When choosing your fixed-interest period, it is a good idea to look at other factors besides the current interest rate. The most important factors are discussed below.
Your mortgage amount
Your mortgage amount is something to consider when determining your fixed-rate period. Is your mortgage relatively high compared to your income? Then a short fixed-rate period can be risky. If interest rates rise after the fixed interest period, you might run into trouble paying your monthly expenses after that period ends.
Expected interest rate developments
Expected interest rate developments also play a role. Are interest rates expected to fall or stay the same in the coming years? Then it sometimes pays to opt for a short fixed-interest period, so that you can benefit from the low(er) interest rate afterwards. Is a rise in interest rates expected? Then a longer fixed-interest period may be more favourable.
Interest rates are currently meager, so a longer fixed-rate period may be favourable if an increase is expected You can then be sure that you will continue to pay this interest rate for a longer period. Would you like tailor-made advice from a mortgage expert? If so, you can always contact one of our Experts without obligation.
Furthermore, it is a good idea to look at the difference between the interest rates for a short or, on the contrary, long fixed-interest period. Sometimes the difference can be several percentage points, but there are also times when those differences are very small. A slightly longer fixed-rate period is often beneficial if the difference is small.
How long will you live in your home?
Finally, it matters how long you expect to live in your home. Because long-term interest rates are often higher, it is sometimes unfavourable to pay that high rate for longer than necessary. For example, do you expect to live in your new home for no more than five years? Then a long fixed-rate period of, say, 20 years is not always beneficial. Once you move, your situation is often completely different. As a result, it may be more convenient in such a case to pay off your current mortgage and take out a whole new one.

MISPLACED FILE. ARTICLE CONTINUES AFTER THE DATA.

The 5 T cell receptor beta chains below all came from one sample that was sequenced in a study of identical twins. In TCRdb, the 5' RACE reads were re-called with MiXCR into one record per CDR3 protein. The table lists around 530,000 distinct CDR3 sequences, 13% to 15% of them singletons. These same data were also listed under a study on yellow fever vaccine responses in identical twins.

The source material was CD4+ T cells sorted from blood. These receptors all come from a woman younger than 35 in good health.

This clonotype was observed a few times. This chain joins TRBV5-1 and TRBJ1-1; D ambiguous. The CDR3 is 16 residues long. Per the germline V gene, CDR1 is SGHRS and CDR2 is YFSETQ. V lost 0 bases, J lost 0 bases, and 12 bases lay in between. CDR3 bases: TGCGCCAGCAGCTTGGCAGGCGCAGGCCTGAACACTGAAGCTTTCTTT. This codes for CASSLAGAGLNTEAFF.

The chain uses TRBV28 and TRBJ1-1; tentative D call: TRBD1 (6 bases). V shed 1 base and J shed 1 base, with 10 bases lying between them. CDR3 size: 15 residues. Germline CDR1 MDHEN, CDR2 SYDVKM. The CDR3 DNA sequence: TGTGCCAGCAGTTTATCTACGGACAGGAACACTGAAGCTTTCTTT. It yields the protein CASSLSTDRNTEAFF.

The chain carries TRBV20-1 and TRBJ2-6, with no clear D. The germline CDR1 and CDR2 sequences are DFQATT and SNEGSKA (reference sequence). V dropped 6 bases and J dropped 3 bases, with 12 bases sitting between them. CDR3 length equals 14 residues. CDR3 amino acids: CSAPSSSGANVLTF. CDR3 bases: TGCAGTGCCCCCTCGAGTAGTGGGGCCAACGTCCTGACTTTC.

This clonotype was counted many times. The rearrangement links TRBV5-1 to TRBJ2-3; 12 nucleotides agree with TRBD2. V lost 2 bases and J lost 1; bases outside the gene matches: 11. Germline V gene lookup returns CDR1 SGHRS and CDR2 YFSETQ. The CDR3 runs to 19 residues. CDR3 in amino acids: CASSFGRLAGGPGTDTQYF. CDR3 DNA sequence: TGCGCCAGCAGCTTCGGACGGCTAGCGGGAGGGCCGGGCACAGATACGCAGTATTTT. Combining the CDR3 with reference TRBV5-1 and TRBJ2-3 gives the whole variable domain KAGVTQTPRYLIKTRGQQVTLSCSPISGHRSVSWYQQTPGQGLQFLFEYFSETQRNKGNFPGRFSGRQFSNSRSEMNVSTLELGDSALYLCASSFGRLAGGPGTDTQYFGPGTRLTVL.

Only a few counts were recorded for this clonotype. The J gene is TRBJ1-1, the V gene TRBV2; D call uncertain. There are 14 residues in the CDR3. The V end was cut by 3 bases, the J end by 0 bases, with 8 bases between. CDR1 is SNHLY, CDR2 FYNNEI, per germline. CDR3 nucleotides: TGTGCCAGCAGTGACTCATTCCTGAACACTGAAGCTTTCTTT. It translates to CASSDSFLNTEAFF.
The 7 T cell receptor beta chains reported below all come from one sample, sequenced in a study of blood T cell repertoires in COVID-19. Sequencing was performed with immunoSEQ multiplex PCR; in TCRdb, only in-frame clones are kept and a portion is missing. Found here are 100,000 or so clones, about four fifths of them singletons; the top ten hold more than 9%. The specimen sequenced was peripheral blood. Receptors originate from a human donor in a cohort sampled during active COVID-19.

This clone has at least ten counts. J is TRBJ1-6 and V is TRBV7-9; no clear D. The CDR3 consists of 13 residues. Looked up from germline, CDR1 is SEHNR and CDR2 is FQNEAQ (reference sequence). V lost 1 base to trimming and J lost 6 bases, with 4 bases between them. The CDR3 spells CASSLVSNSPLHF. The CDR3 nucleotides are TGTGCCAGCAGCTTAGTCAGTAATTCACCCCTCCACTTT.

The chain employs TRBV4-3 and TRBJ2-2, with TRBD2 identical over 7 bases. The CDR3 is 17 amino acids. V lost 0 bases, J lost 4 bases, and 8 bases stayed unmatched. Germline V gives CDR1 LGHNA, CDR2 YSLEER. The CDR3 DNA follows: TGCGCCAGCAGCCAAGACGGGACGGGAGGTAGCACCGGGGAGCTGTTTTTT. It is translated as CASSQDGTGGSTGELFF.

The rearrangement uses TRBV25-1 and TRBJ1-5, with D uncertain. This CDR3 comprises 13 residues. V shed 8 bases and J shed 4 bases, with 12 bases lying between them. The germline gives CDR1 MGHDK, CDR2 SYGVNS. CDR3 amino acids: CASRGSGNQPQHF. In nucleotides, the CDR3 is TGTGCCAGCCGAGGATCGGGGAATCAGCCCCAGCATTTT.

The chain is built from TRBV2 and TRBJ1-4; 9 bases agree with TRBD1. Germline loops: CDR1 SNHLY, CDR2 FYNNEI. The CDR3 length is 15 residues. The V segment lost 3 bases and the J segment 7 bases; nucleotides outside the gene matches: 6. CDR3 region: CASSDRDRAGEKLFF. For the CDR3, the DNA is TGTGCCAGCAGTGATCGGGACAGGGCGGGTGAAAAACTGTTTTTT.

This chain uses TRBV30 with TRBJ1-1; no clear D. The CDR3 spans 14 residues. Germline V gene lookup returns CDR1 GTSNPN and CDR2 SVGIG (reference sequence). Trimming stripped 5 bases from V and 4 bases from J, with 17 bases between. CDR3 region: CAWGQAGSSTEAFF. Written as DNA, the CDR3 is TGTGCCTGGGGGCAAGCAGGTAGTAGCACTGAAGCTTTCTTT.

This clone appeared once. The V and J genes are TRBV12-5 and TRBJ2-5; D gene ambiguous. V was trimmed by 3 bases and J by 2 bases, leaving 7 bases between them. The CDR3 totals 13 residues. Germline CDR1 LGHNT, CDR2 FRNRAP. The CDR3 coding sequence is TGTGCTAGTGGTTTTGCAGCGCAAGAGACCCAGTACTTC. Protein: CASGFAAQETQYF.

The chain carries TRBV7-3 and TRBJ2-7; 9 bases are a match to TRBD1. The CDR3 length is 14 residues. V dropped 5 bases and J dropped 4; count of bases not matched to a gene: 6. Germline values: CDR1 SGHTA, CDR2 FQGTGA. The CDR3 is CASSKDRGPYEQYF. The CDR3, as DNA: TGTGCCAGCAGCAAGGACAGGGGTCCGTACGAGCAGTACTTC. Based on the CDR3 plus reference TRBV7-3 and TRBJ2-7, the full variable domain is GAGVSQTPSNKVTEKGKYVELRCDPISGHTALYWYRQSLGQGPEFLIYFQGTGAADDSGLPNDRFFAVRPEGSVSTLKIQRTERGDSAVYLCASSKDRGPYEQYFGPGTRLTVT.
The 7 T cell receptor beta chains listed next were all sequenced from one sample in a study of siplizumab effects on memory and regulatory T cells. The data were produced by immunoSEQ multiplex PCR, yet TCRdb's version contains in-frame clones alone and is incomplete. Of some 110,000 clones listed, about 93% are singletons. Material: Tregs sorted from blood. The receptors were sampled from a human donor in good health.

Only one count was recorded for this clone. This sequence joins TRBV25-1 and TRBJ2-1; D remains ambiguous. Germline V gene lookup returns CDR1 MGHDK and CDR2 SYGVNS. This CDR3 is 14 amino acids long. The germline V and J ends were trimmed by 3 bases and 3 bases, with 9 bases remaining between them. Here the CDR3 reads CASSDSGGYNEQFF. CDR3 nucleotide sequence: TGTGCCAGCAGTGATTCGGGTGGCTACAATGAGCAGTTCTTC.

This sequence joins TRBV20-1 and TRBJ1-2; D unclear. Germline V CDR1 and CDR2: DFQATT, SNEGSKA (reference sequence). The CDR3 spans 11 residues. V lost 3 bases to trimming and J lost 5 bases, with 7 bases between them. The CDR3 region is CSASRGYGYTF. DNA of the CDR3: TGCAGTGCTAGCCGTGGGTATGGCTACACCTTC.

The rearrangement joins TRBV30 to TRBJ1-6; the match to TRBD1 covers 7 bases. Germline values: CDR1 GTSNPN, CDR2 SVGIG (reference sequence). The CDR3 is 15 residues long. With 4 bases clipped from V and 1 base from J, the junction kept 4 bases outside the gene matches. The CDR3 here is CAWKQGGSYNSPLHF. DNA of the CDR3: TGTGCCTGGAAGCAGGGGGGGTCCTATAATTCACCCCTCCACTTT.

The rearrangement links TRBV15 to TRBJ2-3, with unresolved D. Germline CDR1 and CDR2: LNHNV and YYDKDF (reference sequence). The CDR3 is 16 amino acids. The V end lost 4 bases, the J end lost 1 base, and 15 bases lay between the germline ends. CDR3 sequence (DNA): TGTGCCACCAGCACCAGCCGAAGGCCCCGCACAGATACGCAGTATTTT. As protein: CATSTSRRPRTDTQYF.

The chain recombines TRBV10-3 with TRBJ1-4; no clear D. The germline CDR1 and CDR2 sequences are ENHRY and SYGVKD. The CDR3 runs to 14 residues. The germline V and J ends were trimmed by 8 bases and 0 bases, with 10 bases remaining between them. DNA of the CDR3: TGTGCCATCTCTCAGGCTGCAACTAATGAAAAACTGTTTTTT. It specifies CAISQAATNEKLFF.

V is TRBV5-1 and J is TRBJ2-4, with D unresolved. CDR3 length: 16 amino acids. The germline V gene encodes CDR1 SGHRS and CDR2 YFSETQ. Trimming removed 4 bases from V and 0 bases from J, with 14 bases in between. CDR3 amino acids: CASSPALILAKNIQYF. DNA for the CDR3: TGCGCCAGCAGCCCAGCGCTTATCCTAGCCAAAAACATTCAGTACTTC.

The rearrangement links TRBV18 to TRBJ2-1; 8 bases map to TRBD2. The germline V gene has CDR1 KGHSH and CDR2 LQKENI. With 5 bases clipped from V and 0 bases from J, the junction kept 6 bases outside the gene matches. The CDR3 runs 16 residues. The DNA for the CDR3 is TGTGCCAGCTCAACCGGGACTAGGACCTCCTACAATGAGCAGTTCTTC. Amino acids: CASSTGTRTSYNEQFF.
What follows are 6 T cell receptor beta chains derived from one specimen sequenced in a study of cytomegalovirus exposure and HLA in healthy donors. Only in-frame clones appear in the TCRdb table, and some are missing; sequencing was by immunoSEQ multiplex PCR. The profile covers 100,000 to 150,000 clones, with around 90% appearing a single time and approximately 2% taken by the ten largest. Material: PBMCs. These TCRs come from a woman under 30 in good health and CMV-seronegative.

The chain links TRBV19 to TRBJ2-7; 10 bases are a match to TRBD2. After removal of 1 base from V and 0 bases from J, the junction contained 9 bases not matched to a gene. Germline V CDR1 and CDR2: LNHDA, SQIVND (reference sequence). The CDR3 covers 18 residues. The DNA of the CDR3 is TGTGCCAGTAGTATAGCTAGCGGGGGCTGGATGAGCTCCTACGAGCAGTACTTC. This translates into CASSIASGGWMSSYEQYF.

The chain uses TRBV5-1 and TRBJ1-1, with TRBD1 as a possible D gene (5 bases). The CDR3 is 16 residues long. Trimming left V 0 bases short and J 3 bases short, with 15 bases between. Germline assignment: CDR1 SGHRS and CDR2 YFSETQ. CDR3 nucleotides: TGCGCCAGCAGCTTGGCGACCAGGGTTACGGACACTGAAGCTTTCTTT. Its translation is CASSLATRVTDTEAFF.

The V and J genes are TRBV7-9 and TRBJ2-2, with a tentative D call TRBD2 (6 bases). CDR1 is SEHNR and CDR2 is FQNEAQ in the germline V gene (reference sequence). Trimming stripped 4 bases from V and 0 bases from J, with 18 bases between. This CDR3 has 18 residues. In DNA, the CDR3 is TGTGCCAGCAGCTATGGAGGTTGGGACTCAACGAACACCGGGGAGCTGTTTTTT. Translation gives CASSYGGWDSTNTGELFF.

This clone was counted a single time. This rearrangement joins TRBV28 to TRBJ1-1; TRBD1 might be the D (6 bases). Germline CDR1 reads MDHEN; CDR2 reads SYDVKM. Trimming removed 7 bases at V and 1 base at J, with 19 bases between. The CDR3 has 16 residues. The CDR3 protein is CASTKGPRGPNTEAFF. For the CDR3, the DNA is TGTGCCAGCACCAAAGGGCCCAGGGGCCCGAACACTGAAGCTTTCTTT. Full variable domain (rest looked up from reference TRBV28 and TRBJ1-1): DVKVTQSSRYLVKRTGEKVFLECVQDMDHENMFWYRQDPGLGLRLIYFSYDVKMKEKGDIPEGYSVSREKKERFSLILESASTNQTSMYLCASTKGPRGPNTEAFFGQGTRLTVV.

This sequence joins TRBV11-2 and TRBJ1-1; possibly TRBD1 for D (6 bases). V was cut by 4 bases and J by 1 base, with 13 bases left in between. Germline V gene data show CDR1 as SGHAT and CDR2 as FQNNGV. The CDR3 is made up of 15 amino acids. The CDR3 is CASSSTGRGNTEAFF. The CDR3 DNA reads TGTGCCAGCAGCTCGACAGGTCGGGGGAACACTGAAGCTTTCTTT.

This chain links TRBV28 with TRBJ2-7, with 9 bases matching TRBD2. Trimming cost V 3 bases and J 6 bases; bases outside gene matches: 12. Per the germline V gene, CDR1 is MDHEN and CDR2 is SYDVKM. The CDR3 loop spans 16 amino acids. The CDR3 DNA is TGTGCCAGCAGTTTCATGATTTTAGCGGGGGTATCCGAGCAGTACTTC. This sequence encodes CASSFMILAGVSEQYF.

On the other hand, by taking your mortgage with you, you can carry your current interest rate to your next home. So, if interest rates have risen sharply in those five years and the current interest rate is low, it is quite handy to already opt for a 20-year fixed rate for your current home.
20 or 30-year fixed interest rate
When mortgage rates are low, people often choose to fix the interest rate for a longer period. You can then choose 20 or 30 years, for example. Choosing between a 20- or 30-year fixed rate can still be quite tricky.
With a 30-year fixed rate, you have full security until the end of the term; however, you also pay a higher interest rate and can often borrow less. At 20 years, you have the option to transfer after 20 years without penalty, pay less interest and can sometimes borrow more. However, you do run the risk that the interest rate after those 20 years will be higher than now and that you will be stuck with that higher rate for a long time after that for a new fixed-rate period.
After the fixed-interest period
Besides these considerations, it is good to know that once your fixed-interest period expires, you can always choose a new interest rate period. You will be informed by the bank at least three months in advance that your fixed-interest period is coming to an end, so you can decide on this.
It is also often possible to transfer your mortgage after the fixed interest period expires without penalty. Sometimes you will be better off with another mortgage provider and switching your mortgage will save you a lot of money. This depends on the type of mortgage and the type of mortgage advisor.